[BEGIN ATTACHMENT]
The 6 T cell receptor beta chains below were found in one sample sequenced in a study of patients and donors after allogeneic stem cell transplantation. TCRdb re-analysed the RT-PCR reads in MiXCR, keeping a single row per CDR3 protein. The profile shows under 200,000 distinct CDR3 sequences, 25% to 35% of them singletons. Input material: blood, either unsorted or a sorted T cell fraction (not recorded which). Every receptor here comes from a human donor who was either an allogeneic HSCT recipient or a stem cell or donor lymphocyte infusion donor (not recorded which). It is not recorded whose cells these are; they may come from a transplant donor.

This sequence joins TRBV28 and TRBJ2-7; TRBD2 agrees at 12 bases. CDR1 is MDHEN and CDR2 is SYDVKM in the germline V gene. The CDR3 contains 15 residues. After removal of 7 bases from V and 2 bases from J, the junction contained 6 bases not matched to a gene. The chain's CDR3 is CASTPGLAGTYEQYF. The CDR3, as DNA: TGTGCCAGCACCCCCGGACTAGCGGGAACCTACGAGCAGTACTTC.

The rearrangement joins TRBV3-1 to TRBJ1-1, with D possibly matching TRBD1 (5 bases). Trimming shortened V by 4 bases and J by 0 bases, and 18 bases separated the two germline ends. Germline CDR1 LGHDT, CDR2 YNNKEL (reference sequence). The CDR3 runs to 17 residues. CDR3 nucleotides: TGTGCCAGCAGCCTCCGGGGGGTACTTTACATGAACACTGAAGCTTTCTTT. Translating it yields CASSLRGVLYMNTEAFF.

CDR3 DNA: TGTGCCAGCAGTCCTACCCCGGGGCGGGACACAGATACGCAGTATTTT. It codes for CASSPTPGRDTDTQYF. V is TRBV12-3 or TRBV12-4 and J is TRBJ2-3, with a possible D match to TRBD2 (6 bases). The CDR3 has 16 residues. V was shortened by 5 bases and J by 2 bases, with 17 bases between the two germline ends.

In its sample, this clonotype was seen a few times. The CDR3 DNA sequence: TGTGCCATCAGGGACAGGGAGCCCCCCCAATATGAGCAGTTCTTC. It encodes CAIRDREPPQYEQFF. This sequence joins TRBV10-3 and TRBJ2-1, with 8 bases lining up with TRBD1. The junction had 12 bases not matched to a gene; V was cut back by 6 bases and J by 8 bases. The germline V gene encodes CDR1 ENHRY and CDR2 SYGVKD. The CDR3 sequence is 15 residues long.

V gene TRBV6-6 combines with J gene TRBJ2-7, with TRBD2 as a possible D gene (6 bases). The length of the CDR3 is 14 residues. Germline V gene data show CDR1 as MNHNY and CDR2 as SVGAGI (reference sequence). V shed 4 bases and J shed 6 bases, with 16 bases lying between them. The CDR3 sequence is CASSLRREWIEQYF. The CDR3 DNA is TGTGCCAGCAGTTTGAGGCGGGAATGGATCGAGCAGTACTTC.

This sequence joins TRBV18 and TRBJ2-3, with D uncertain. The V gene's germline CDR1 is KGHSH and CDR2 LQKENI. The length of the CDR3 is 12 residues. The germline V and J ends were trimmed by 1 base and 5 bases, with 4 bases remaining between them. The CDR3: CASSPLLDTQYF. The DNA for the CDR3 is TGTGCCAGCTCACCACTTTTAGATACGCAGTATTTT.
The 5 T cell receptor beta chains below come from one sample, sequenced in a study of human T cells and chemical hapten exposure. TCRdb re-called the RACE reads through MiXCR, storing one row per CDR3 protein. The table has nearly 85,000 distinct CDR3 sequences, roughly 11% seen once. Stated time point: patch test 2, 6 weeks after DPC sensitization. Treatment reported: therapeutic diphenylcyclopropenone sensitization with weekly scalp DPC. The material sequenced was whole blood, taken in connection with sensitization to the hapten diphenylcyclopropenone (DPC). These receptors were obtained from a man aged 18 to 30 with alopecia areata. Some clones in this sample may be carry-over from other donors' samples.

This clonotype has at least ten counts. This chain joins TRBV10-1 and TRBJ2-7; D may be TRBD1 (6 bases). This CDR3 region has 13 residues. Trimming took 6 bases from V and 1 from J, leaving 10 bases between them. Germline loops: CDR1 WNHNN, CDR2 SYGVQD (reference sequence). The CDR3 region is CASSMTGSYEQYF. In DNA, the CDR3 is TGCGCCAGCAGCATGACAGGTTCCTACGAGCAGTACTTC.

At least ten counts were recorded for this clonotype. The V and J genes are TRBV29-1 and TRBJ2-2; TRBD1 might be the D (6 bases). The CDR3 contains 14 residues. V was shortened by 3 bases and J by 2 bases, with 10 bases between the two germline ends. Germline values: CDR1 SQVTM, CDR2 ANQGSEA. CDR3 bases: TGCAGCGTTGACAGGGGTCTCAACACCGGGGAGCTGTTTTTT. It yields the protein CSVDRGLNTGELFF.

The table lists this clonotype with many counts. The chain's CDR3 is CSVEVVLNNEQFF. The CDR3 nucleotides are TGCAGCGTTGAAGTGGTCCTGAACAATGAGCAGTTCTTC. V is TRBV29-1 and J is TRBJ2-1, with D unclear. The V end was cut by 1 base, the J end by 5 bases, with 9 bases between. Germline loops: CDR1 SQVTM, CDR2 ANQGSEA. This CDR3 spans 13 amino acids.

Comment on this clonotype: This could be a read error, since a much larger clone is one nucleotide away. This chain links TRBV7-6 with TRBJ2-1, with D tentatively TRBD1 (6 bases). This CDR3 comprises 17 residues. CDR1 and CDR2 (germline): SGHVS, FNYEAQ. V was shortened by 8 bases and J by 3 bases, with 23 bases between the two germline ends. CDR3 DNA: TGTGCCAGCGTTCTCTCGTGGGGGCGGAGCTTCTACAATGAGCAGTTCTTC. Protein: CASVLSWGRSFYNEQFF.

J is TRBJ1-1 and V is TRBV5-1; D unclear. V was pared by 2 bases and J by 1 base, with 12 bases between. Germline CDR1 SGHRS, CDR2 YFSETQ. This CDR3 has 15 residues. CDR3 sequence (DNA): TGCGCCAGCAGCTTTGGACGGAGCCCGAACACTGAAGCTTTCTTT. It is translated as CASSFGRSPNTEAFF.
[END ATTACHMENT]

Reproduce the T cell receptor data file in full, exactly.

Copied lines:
The 6 T cell receptor beta chains below were found in one sample sequenced in a study of patients and donors after allogeneic stem cell transplantation. TCRdb re-analysed the RT-PCR reads in MiXCR, keeping a single row per CDR3 protein. The profile shows under 200,000 distinct CDR3 sequences, 25% to 35% of them singletons. Input material: blood, either unsorted or a sorted T cell fraction (not recorded which). Every receptor here comes from a human donor who was either an allogeneic HSCT recipient or a stem cell or donor lymphocyte infusion donor (not recorded which). It is not recorded whose cells these are; they may come from a transplant donor.

This sequence joins TRBV28 and TRBJ2-7; TRBD2 agrees at 12 bases. CDR1 is MDHEN and CDR2 is SYDVKM in the germline V gene. The CDR3 contains 15 residues. After removal of 7 bases from V and 2 bases from J, the junction contained 6 bases not matched to a gene. The chain's CDR3 is CASTPGLAGTYEQYF. The CDR3, as DNA: TGTGCCAGCACCCCCGGACTAGCGGGAACCTACGAGCAGTACTTC.

The rearrangement joins TRBV3-1 to TRBJ1-1, with D possibly matching TRBD1 (5 bases). Trimming shortened V by 4 bases and J by 0 bases, and 18 bases separated the two germline ends. Germline CDR1 LGHDT, CDR2 YNNKEL (reference sequence). The CDR3 runs to 17 residues. CDR3 nucleotides: TGTGCCAGCAGCCTCCGGGGGGTACTTTACATGAACACTGAAGCTTTCTTT. Translating it yields CASSLRGVLYMNTEAFF.

CDR3 DNA: TGTGCCAGCAGTCCTACCCCGGGGCGGGACACAGATACGCAGTATTTT. It codes for CASSPTPGRDTDTQYF. V is TRBV12-3 or TRBV12-4 and J is TRBJ2-3, with a possible D match to TRBD2 (6 bases). The CDR3 has 16 residues. V was shortened by 5 bases and J by 2 bases, with 17 bases between the two germline ends.

In its sample, this clonotype was seen a few times. The CDR3 DNA sequence: TGTGCCATCAGGGACAGGGAGCCCCCCCAATATGAGCAGTTCTTC. It encodes CAIRDREPPQYEQFF. This sequence joins TRBV10-3 and TRBJ2-1, with 8 bases lining up with TRBD1. The junction had 12 bases not matched to a gene; V was cut back by 6 bases and J by 8 bases. The germline V gene encodes CDR1 ENHRY and CDR2 SYGVKD. The CDR3 sequence is 15 residues long.

V gene TRBV6-6 combines with J gene TRBJ2-7, with TRBD2 as a possible D gene (6 bases). The length of the CDR3 is 14 residues. Germline V gene data show CDR1 as MNHNY and CDR2 as SVGAGI (reference sequence). V shed 4 bases and J shed 6 bases, with 16 bases lying between them. The CDR3 sequence is CASSLRREWIEQYF. The CDR3 DNA is TGTGCCAGCAGTTTGAGGCGGGAATGGATCGAGCAGTACTTC.

This sequence joins TRBV18 and TRBJ2-3, with D uncertain. The V gene's germline CDR1 is KGHSH and CDR2 LQKENI. The length of the CDR3 is 12 residues. The germline V and J ends were trimmed by 1 base and 5 bases, with 4 bases remaining between them. The CDR3: CASSPLLDTQYF. The DNA for the CDR3 is TGTGCCAGCTCACCACTTTTAGATACGCAGTATTTT.
The 5 T cell receptor beta chains below come from one sample, sequenced in a study of human T cells and chemical hapten exposure. TCRdb re-called the RACE reads through MiXCR, storing one row per CDR3 protein. The table has nearly 85,000 distinct CDR3 sequences, roughly 11% seen once. Stated time point: patch test 2, 6 weeks after DPC sensitization. Treatment reported: therapeutic diphenylcyclopropenone sensitization with weekly scalp DPC. The material sequenced was whole blood, taken in connection with sensitization to the hapten diphenylcyclopropenone (DPC). These receptors were obtained from a man aged 18 to 30 with alopecia areata. Some clones in this sample may be carry-over from other donors' samples.

This clonotype has at least ten counts. This chain joins TRBV10-1 and TRBJ2-7; D may be TRBD1 (6 bases). This CDR3 region has 13 residues. Trimming took 6 bases from V and 1 from J, leaving 10 bases between them. Germline loops: CDR1 WNHNN, CDR2 SYGVQD (reference sequence). The CDR3 region is CASSMTGSYEQYF. In DNA, the CDR3 is TGCGCCAGCAGCATGACAGGTTCCTACGAGCAGTACTTC.

At least ten counts were recorded for this clonotype. The V and J genes are TRBV29-1 and TRBJ2-2; TRBD1 might be the D (6 bases). The CDR3 contains 14 residues. V was shortened by 3 bases and J by 2 bases, with 10 bases between the two germline ends. Germline values: CDR1 SQVTM, CDR2 ANQGSEA. CDR3 bases: TGCAGCGTTGACAGGGGTCTCAACACCGGGGAGCTGTTTTTT. It yields the protein CSVDRGLNTGELFF.

The table lists this clonotype with many counts. The chain's CDR3 is CSVEVVLNNEQFF. The CDR3 nucleotides are TGCAGCGTTGAAGTGGTCCTGAACAATGAGCAGTTCTTC. V is TRBV29-1 and J is TRBJ2-1, with D unclear. The V end was cut by 1 base, the J end by 5 bases, with 9 bases between. Germline loops: CDR1 SQVTM, CDR2 ANQGSEA. This CDR3 spans 13 amino acids.

Comment on this clonotype: This could be a read error, since a much larger clone is one nucleotide away. This chain links TRBV7-6 with TRBJ2-1, with D tentatively TRBD1 (6 bases). This CDR3 comprises 17 residues. CDR1 and CDR2 (germline): SGHVS, FNYEAQ. V was shortened by 8 bases and J by 3 bases, with 23 bases between the two germline ends. CDR3 DNA: TGTGCCAGCGTTCTCTCGTGGGGGCGGAGCTTCTACAATGAGCAGTTCTTC. Protein: CASVLSWGRSFYNEQFF.

J is TRBJ1-1 and V is TRBV5-1; D unclear. V was pared by 2 bases and J by 1 base, with 12 bases between. Germline CDR1 SGHRS, CDR2 YFSETQ. This CDR3 has 15 residues. CDR3 sequence (DNA): TGCGCCAGCAGCTTTGGACGGAGCCCGAACACTGAAGCTTTCTTT. It is translated as CASSFGRSPNTEAFF.